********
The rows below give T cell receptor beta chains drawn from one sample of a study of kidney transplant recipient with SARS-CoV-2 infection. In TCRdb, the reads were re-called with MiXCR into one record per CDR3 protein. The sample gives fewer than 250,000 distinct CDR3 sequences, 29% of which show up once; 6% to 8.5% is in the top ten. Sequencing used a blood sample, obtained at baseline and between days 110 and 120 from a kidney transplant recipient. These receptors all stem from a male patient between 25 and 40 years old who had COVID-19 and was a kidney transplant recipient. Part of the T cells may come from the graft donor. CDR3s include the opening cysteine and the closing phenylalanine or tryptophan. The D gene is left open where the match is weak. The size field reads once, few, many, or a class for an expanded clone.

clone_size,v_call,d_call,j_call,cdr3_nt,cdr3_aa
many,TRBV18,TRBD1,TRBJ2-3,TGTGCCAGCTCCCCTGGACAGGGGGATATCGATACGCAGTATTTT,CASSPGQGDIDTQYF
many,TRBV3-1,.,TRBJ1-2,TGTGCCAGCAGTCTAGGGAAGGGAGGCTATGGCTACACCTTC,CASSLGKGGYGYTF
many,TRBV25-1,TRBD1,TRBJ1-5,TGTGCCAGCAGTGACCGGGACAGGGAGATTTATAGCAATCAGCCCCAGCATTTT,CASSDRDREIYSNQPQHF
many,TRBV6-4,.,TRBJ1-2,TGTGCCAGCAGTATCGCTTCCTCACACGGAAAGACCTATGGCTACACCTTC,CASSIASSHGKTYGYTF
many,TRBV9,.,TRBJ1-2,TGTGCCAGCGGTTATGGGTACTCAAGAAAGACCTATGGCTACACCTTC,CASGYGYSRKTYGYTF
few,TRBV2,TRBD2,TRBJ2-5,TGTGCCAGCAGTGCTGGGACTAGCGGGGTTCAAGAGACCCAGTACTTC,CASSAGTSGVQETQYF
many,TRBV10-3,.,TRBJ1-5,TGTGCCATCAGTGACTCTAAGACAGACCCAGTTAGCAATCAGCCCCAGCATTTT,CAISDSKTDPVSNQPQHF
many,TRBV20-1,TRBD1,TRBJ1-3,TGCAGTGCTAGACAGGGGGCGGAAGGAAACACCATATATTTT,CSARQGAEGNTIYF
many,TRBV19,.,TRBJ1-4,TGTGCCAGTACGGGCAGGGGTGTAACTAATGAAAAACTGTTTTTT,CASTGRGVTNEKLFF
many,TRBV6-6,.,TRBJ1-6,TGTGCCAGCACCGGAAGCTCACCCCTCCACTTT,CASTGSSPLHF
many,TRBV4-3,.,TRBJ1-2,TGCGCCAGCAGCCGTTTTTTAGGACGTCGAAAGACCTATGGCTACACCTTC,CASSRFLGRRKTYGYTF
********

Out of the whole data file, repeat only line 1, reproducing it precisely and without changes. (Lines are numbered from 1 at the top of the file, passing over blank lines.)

The rows below give T cell receptor beta chains drawn from one sample of a study of kidney transplant recipient with SARS-CoV-2 infection. In TCRdb, the reads were re-called with MiXCR into one record per CDR3 protein. The sample gives fewer than 250,000 distinct CDR3 sequences, 29% of which show up once; 6% to 8.5% is in the top ten. Sequencing used a blood sample, obtained at baseline and between days 110 and 120 from a kidney transplant recipient. These receptors all stem from a male patient between 25 and 40 years old who had COVID-19 and was a kidney transplant recipient. Part of the T cells may come from the graft donor. CDR3s include the opening cysteine and the closing phenylalanine or tryptophan. The D gene is left open where the match is weak. The size field reads once, few, many, or a class for an expanded clone.